Plot: What’s it about?
John Klein (Richard Gere) is a successful writer at the Washington Post, he has a gorgeous wife named Mary (Debra Messing), and he just bought the house of their dreams, so his life has become almost perfect, it would seem. But as they drive back from the house visit, Mary sees a strange figure in the road, swerves to avoid it, and winds up in a terrible car accident. She sustains some serious head wounds and dies not long after she arrives, leaving behind only some odd sketches she did just before she passed. Although he has no idea what the unusual black, winged figure is in the drawings, the images are burned into his memories. As a couple years pass, John finds himself having to drive to conduct an interview, but instead of arriving as planned, he ends up in Point Pleasant, West Virginia. This is very unusual, since John had somehow traveled four hundred miles in less than two hours. As he will soon discover, this is just the first of many unexplainable events, which perplex him to no end and lure him to remain in Mount Pleasant. But was he destined to wind up in this small town, or is John’s mind simply playing tricks on him, as he searches for answers of some kind?
This is not the typical Hollywood thriller, as it moves at a slower pace and takes a while to reveal its true nature, which are two of the reasons I found The Mothman Prophecies to be so interesting and effective. The film starts off in one direction, then turns down a different path and before long, we’re taken on several roads and thrown more twists, before the movie decides to show us its cards, which is well worth the wait. The Mothman Prophecies has some chase moments, but relies more on true suspense and eerie atmosphere to thrill the audience, something we don’t see often in more recent genre pictures. The tension is well crafted and can almost be unbearable at times, especially if you’re watching it in the dark, in just the right mood for an eerie, effective thriller. I was impressed by how well the suspense builds, as it keeps mounting throughout, but we also see some small vent points, which lead us in one direction, before we’re pulled off toward another direction. The performances are also quite good, with memorable turns from Richard Gere, Laura Linney, and Will Patton, as well as others. And since Columbia has revisited this movie and released a new two disc edition, fans should be pleased. In other words, this Special Edition of The Mothman Prophecies is highly recommended.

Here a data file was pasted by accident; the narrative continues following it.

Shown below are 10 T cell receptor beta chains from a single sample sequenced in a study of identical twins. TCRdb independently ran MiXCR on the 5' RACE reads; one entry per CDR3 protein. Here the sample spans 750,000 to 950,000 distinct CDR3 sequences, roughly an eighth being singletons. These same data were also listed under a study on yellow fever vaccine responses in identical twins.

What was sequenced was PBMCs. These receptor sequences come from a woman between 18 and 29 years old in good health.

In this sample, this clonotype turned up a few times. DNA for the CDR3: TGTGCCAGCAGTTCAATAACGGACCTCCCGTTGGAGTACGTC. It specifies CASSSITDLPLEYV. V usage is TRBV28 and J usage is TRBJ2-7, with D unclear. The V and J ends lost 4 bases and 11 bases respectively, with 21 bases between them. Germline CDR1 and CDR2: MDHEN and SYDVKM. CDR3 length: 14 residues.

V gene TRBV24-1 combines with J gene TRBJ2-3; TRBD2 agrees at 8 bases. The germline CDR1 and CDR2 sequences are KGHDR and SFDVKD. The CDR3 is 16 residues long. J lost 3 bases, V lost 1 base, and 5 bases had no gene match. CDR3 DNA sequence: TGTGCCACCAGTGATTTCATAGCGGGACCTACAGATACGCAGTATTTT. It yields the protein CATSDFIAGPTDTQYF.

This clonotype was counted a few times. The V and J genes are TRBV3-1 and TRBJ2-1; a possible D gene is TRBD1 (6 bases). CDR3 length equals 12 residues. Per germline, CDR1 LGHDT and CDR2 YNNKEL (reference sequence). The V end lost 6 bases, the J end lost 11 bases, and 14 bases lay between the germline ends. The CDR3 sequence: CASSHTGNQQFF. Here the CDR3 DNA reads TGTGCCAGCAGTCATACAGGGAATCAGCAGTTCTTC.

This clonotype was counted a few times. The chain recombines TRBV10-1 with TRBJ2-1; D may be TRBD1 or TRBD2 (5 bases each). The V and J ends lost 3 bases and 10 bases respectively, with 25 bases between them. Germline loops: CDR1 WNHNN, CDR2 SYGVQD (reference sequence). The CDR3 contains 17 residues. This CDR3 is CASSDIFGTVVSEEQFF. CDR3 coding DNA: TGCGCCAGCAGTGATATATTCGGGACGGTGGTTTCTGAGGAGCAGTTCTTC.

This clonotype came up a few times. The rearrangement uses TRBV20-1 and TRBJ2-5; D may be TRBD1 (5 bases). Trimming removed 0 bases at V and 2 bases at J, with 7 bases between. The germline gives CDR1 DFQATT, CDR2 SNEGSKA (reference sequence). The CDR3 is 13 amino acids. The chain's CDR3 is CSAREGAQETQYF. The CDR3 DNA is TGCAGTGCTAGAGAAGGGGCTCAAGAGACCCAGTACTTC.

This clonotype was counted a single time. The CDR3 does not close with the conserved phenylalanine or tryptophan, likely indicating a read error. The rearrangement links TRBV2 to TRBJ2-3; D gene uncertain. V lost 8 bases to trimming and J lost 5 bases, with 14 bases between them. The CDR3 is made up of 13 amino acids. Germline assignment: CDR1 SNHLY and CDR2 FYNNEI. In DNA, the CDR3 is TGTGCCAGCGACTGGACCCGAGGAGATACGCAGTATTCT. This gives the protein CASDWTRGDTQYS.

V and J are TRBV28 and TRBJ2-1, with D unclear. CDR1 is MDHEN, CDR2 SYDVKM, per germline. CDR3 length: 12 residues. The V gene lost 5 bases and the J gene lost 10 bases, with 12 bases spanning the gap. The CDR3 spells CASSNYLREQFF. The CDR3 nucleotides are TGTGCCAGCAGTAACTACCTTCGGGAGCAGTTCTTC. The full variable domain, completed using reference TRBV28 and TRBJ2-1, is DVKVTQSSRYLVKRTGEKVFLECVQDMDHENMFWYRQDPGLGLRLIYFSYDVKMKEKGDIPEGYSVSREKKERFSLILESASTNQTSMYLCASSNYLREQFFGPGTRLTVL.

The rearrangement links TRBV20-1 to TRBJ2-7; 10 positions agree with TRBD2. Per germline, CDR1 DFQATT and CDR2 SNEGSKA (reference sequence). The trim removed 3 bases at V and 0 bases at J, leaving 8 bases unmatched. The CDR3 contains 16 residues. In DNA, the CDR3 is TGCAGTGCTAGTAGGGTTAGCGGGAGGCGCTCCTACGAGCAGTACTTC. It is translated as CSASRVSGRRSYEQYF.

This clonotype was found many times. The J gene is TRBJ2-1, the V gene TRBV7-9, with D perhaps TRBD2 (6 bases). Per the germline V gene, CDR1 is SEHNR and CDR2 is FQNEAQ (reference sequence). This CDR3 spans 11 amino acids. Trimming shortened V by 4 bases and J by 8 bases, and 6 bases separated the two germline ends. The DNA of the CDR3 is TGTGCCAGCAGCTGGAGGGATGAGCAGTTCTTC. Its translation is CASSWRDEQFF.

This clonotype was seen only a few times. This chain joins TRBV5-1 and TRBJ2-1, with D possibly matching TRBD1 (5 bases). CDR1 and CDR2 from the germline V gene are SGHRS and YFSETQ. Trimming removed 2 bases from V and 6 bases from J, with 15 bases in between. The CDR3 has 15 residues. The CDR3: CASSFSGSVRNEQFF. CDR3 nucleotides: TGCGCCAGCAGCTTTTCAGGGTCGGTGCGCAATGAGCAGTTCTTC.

I know a lot of people mock him and make jokes about his personal life, but if you’re a film fan, you can’t dismiss Richard Gere’s skills on the screen. As with all actors, he has taken some bad roles and given some poor performances, but he has also won over critics and audiences time & time again, which is not too easy, of course. Gere is in a great role in The Mothman Prophecies and he makes sure he brings his “A” game, giving one of his best turns in quite a while. I did have some doubts about him in this kind of movie, but Gere proved he still had the presence to make it work and surpassed all of my expectations. And if looking at critics and audience reaction means anything, I’m not alone in thinking Gere’s work here is excellent. Other films with Gere include Unfaithful, Primal Fear, Pretty Woman, Mr. Jones, and American Gigolo. The cast also includes Laura Linney (You Can Count on Me, The Truman Show), Will Patton (Armageddon, Remember the Titans), and Alan Bates (Gosford Park, The Sum of All Fears).